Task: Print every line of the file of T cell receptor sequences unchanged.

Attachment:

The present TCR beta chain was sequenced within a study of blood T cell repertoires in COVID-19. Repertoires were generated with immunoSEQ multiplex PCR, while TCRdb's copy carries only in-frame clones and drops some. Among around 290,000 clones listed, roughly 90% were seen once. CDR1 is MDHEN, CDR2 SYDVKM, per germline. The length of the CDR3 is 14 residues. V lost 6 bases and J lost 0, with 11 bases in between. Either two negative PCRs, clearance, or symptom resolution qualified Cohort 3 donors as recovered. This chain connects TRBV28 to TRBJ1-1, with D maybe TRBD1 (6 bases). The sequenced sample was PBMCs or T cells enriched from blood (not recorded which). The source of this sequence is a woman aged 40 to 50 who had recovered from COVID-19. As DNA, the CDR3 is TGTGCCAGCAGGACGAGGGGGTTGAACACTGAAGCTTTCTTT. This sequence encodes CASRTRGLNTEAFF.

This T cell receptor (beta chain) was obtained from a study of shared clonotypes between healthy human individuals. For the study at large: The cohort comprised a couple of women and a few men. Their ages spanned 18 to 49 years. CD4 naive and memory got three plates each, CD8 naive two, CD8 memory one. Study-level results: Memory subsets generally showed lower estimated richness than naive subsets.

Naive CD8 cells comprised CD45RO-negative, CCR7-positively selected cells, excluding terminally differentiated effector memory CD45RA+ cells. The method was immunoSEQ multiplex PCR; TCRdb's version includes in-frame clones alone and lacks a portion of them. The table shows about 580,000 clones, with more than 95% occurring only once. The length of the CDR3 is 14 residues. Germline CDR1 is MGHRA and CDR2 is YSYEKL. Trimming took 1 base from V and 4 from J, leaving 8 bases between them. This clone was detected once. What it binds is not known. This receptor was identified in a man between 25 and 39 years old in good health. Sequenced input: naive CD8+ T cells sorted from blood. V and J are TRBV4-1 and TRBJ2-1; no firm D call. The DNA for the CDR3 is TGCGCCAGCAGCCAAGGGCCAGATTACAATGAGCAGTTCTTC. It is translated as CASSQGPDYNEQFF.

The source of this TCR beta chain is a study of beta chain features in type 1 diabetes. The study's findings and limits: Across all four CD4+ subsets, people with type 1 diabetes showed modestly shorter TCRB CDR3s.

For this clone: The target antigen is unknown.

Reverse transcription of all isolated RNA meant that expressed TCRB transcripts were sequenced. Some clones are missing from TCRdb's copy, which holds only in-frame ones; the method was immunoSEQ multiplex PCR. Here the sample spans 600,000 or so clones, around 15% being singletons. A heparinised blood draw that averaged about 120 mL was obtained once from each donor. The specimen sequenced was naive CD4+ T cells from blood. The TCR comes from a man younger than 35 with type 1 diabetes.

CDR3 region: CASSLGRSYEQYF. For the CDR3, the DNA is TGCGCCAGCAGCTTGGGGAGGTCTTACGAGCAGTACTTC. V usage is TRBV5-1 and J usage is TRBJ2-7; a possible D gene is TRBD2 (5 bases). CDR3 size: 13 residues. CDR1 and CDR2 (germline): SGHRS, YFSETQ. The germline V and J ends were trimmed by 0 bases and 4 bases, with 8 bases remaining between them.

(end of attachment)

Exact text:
The present TCR beta chain was sequenced within a study of blood T cell repertoires in COVID-19. Repertoires were generated with immunoSEQ multiplex PCR, while TCRdb's copy carries only in-frame clones and drops some. Among around 290,000 clones listed, roughly 90% were seen once. CDR1 is MDHEN, CDR2 SYDVKM, per germline. The length of the CDR3 is 14 residues. V lost 6 bases and J lost 0, with 11 bases in between. Either two negative PCRs, clearance, or symptom resolution qualified Cohort 3 donors as recovered. This chain connects TRBV28 to TRBJ1-1, with D maybe TRBD1 (6 bases). The sequenced sample was PBMCs or T cells enriched from blood (not recorded which). The source of this sequence is a woman aged 40 to 50 who had recovered from COVID-19. As DNA, the CDR3 is TGTGCCAGCAGGACGAGGGGGTTGAACACTGAAGCTTTCTTT. This sequence encodes CASRTRGLNTEAFF.

This T cell receptor (beta chain) was obtained from a study of shared clonotypes between healthy human individuals. For the study at large: The cohort comprised a couple of women and a few men. Their ages spanned 18 to 49 years. CD4 naive and memory got three plates each, CD8 naive two, CD8 memory one. Study-level results: Memory subsets generally showed lower estimated richness than naive subsets.

Naive CD8 cells comprised CD45RO-negative, CCR7-positively selected cells, excluding terminally differentiated effector memory CD45RA+ cells. The method was immunoSEQ multiplex PCR; TCRdb's version includes in-frame clones alone and lacks a portion of them. The table shows about 580,000 clones, with more than 95% occurring only once. The length of the CDR3 is 14 residues. Germline CDR1 is MGHRA and CDR2 is YSYEKL. Trimming took 1 base from V and 4 from J, leaving 8 bases between them. This clone was detected once. What it binds is not known. This receptor was identified in a man between 25 and 39 years old in good health. Sequenced input: naive CD8+ T cells sorted from blood. V and J are TRBV4-1 and TRBJ2-1; no firm D call. The DNA for the CDR3 is TGCGCCAGCAGCCAAGGGCCAGATTACAATGAGCAGTTCTTC. It is translated as CASSQGPDYNEQFF.

The source of this TCR beta chain is a study of beta chain features in type 1 diabetes. The study's findings and limits: Across all four CD4+ subsets, people with type 1 diabetes showed modestly shorter TCRB CDR3s.

For this clone: The target antigen is unknown.

Reverse transcription of all isolated RNA meant that expressed TCRB transcripts were sequenced. Some clones are missing from TCRdb's copy, which holds only in-frame ones; the method was immunoSEQ multiplex PCR. Here the sample spans 600,000 or so clones, around 15% being singletons. A heparinised blood draw that averaged about 120 mL was obtained once from each donor. The specimen sequenced was naive CD4+ T cells from blood. The TCR comes from a man younger than 35 with type 1 diabetes.

CDR3 region: CASSLGRSYEQYF. For the CDR3, the DNA is TGCGCCAGCAGCTTGGGGAGGTCTTACGAGCAGTACTTC. V usage is TRBV5-1 and J usage is TRBJ2-7; a possible D gene is TRBD2 (5 bases). CDR3 size: 13 residues. CDR1 and CDR2 (germline): SGHRS, YFSETQ. The germline V and J ends were trimmed by 0 bases and 4 bases, with 8 bases remaining between them.